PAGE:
Of course, the purest Phish experience isn't about listening to records or watching YouTube clips. It's the live show. The "Baker's Dozen" seemed like the perfect opportunity. I finally went to my first Phish show. Here's an outsider's account of an insider's dream.

4:29 p.m.: My friend Cady, a fairly recent Phish convert, gives me a pep talk over g-chat. "You're gonna love it," she says. "Talk to the people around you. They're A: the best part, and B: happy to explain what's going on. Also, these are really great shows. Like, phans who hadn't intended to go are flying in because the band has been totally on fire. Long-time, been-to-50-plus-shows phans are citing these as some of their best shows ever."

Now I feel guilty for taking up a seat—me, the Phish idiot. "No don't!" Cady says. "They want new people there." (Phish fans often display the zeal of religious missionaries.)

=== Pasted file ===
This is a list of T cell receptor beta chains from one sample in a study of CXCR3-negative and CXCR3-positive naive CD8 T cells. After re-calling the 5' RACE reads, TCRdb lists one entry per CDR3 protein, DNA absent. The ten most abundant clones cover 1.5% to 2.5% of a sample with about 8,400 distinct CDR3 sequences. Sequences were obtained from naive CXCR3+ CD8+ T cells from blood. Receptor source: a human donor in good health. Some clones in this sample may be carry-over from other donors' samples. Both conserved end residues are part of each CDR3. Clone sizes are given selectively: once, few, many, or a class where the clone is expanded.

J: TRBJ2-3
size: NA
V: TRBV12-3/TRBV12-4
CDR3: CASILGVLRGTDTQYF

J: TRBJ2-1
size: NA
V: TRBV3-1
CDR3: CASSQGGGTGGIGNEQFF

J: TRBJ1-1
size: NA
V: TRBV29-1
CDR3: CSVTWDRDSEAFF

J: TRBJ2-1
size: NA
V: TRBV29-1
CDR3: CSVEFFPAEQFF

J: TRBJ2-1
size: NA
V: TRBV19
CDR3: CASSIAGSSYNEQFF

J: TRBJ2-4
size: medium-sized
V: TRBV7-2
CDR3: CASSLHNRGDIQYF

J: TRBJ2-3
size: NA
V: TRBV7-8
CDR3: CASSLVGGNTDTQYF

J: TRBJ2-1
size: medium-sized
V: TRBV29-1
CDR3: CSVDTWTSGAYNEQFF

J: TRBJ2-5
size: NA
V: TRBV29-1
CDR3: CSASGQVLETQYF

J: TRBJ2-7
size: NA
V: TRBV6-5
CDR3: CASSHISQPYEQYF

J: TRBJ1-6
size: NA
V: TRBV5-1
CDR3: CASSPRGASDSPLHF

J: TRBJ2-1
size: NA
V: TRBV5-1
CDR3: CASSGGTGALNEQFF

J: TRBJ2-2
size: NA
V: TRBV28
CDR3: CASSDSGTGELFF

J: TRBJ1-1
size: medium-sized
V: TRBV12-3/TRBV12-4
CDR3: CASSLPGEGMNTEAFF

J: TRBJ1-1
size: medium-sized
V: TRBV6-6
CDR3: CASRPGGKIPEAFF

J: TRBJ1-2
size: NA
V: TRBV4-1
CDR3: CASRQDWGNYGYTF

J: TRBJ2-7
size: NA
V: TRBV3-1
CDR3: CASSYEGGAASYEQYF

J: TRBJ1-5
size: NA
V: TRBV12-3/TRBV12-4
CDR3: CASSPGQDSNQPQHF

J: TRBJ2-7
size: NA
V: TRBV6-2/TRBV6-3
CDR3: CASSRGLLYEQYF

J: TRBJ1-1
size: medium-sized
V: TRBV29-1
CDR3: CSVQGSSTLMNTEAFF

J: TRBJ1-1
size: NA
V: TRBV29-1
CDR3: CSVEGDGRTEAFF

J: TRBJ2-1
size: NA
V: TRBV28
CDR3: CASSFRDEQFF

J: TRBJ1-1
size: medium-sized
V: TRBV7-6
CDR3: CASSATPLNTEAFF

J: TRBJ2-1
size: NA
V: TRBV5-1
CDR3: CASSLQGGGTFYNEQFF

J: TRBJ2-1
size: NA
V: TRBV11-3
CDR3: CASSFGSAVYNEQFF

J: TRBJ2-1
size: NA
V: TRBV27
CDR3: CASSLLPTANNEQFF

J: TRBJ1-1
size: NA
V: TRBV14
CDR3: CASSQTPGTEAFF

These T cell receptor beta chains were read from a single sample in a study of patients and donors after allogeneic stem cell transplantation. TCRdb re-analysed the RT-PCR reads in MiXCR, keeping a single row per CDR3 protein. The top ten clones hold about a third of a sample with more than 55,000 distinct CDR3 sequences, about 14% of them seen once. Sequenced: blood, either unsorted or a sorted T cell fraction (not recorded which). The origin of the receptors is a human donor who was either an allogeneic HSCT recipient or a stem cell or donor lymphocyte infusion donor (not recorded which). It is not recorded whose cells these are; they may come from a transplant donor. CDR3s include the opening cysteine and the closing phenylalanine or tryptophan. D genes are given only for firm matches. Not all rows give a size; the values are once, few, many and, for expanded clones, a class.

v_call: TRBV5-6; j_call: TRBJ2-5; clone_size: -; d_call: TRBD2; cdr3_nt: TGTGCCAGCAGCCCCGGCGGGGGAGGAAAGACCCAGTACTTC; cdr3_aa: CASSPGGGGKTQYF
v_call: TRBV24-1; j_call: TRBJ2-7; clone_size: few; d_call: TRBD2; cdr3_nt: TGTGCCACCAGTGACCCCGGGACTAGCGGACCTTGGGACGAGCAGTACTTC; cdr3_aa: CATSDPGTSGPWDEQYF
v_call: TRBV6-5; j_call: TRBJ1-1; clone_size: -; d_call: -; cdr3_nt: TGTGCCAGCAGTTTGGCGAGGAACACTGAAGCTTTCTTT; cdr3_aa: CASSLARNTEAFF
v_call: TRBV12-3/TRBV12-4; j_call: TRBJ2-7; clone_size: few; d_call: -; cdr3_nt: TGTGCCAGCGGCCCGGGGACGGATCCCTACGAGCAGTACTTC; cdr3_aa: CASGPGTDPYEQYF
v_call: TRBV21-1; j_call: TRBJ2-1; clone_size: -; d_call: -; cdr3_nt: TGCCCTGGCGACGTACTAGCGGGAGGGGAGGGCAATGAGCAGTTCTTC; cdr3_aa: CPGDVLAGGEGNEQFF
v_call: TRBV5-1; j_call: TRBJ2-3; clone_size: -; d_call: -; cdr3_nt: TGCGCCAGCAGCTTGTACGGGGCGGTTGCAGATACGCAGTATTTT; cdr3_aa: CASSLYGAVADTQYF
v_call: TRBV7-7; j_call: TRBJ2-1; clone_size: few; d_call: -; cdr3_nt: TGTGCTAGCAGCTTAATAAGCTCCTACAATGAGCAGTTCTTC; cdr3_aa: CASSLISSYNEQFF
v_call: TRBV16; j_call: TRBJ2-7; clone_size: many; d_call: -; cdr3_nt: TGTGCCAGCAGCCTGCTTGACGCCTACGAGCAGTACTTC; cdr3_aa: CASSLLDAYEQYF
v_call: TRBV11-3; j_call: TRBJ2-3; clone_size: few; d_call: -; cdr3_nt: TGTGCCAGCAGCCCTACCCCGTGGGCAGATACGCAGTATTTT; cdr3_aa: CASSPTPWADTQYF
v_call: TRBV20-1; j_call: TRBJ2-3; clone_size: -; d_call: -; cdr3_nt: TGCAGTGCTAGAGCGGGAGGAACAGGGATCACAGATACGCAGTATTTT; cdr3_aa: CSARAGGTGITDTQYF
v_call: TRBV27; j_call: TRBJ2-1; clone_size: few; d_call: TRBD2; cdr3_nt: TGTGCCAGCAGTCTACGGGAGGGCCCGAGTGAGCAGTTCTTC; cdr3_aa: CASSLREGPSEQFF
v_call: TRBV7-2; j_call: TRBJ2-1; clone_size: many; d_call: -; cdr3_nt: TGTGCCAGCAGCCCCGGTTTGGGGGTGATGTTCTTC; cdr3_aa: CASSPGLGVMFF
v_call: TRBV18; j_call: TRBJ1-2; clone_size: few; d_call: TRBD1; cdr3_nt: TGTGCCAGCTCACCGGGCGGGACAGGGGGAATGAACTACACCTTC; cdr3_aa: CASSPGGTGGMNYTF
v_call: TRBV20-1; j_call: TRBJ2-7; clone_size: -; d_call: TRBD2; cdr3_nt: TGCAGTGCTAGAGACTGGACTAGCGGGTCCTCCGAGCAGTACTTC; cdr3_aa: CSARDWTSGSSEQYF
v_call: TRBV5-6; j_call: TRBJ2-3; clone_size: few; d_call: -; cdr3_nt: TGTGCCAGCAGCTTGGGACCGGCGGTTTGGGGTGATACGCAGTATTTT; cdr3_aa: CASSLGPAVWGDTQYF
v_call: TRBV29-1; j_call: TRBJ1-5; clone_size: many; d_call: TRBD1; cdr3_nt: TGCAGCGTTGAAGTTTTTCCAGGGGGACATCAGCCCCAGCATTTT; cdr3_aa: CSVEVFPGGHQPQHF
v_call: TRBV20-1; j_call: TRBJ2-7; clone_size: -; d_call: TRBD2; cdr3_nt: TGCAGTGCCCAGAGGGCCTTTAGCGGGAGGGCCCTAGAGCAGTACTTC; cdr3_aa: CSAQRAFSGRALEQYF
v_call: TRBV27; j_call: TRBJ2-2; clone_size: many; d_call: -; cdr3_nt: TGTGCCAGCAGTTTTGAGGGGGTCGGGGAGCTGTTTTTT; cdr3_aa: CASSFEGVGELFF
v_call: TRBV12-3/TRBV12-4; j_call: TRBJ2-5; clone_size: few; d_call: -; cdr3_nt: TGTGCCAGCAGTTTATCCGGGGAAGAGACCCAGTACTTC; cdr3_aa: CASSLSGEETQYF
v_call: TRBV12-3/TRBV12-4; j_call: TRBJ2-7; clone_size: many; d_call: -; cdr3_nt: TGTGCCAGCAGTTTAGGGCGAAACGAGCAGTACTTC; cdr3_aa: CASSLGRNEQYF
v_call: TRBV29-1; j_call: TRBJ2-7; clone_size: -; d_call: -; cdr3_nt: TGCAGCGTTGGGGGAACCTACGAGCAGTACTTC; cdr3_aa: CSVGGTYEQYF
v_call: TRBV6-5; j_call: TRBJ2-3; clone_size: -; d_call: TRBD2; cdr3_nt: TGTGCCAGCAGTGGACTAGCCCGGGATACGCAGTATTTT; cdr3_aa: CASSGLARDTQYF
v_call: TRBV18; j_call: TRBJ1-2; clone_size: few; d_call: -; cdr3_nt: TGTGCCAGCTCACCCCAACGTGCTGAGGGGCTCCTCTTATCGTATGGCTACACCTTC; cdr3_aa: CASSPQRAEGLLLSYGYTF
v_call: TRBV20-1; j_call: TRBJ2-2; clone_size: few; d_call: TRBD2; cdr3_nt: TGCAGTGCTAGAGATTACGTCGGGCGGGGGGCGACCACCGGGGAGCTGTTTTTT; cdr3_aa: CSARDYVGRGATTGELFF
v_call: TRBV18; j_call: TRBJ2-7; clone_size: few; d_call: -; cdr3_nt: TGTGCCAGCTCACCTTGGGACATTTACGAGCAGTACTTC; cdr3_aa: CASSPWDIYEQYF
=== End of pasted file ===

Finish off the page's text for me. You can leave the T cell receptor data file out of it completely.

7:30 p.m.: The scene outside Madison Square Garden is a sea of tie-dye Phish t-shirts and ponytails. (Isn't it illegal to wear the shirt of the band you're about to see?) Someone asks me, with great urgency, whether I have a toothpick.

7:40 p.m.: Waiting in line for security check, I sense the excitement. Everyone is psyched. I feel like a mole. What if everyone knows I'm not a real fan? What if I get arrested by the Phish Police?

7:43 p.m.: There's a man carrying a beautiful cream poodle through Madison Square Garden. I feel a twinge of sympathy for the dog, who's wearing a "Service Dog" vest. Does PETA have an official stance on bringing dogs to Phish shows?

7:51 p.m.: Overheard in the MSG stairwell: "Let's hear your phistory!" "I've actually never seem Phish before." "Oh my God! They're fucking unbelievable… That guitar lead is smoking, man."